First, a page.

I love bread, pasta, and many other foods made with wheat. Luckily, I can eat them all without having to worry about gluten. But I have to admit that the growing public awareness of gluten and the problems it can cause has got me thinking.
Gluten is an umbrella term for the proteins gliadin (in wheat), secalin (in rye), and hordein (in barley). Bakers know it as the substance that makes dough resilient and stretchy. In some people, gluten triggers an immune reaction and causes inflammation of the lining of the small intestine, which can eventually interfere with the absorption of nutrients from food. This is called celiac disease. Some of the more common symptoms of celiac disease are:
- Abdominal cramps
- Foul-smelling stools
- Weight loss
- Skin rash
Some people have no apparent symptoms or their symptoms are so subtle that they never mention them to their doctor. As a result, celiac disease may be misdiagnosed or go undiagnosed for years.
A growing number of people who don’t have celiac disease suffer many of its symptoms. They are classified as “gluten sensitive” or “gluten intolerant.” You can read more about gluten sensitivity in the free online excerpt of “Food Allergy, Intolerance, and Sensitivity,” a new Special Health Report from Harvard Health Publications.
My dad developed the tingling, painful condition known as peripheral neuropathy late in his life. The cause was never clearly identified. While researching the topic of gluten sensitivity for “Food Allergy, Intolerance, and Sensitivity,” I read a research paper in the journal Neurology that said peripheral neuropathy can be a symptom of gluten sensitivity. It made me wonder if my father’s condition was linked to an undiagnosed gluten sensitivity. Digging further into the medical literature, I saw that a wide range of seemingly unrelated symptoms can be triggered by exposure to gluten and that a gluten-free diet can sometimes be an effective remedy. In one study published in the Archives of Dermatology, dermatologists found that going gluten-free can help relieve the itchy, red skin blisters of dermatitis herpetiformis. Clearly, gluten-related symptoms this diverse are hard to pin down.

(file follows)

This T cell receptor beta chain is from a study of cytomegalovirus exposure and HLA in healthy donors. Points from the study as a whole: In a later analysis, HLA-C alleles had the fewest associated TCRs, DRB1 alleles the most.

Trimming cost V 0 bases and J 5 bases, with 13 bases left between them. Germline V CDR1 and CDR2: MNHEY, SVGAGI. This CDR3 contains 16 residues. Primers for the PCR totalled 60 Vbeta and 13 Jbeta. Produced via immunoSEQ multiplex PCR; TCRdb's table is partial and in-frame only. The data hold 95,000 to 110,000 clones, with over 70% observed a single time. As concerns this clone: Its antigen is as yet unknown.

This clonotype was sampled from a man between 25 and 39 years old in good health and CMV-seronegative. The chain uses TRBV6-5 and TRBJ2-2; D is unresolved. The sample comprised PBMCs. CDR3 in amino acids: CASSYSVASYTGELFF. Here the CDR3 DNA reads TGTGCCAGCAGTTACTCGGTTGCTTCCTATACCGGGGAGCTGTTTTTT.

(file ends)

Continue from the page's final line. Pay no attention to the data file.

I will never know whether my Dad might have benefited from a gluten-free diet because he passed away a few years ago. But it’s good to know that at least some people are being helped by the growing awareness of the problems gluten can cause.
More complete information on food allergies and reactions, including information on diagnosing and treating gluten-related conditions, is available in the new Harvard Medical School report, “Food Allergy, Intolerance and Sensitivity.” You can read an excerpt or purchase the report at www.health.harvard.edu.
You can read Kay Cahill Allison’s bio here.
*This blog post was originally published at Harvard Health Blog*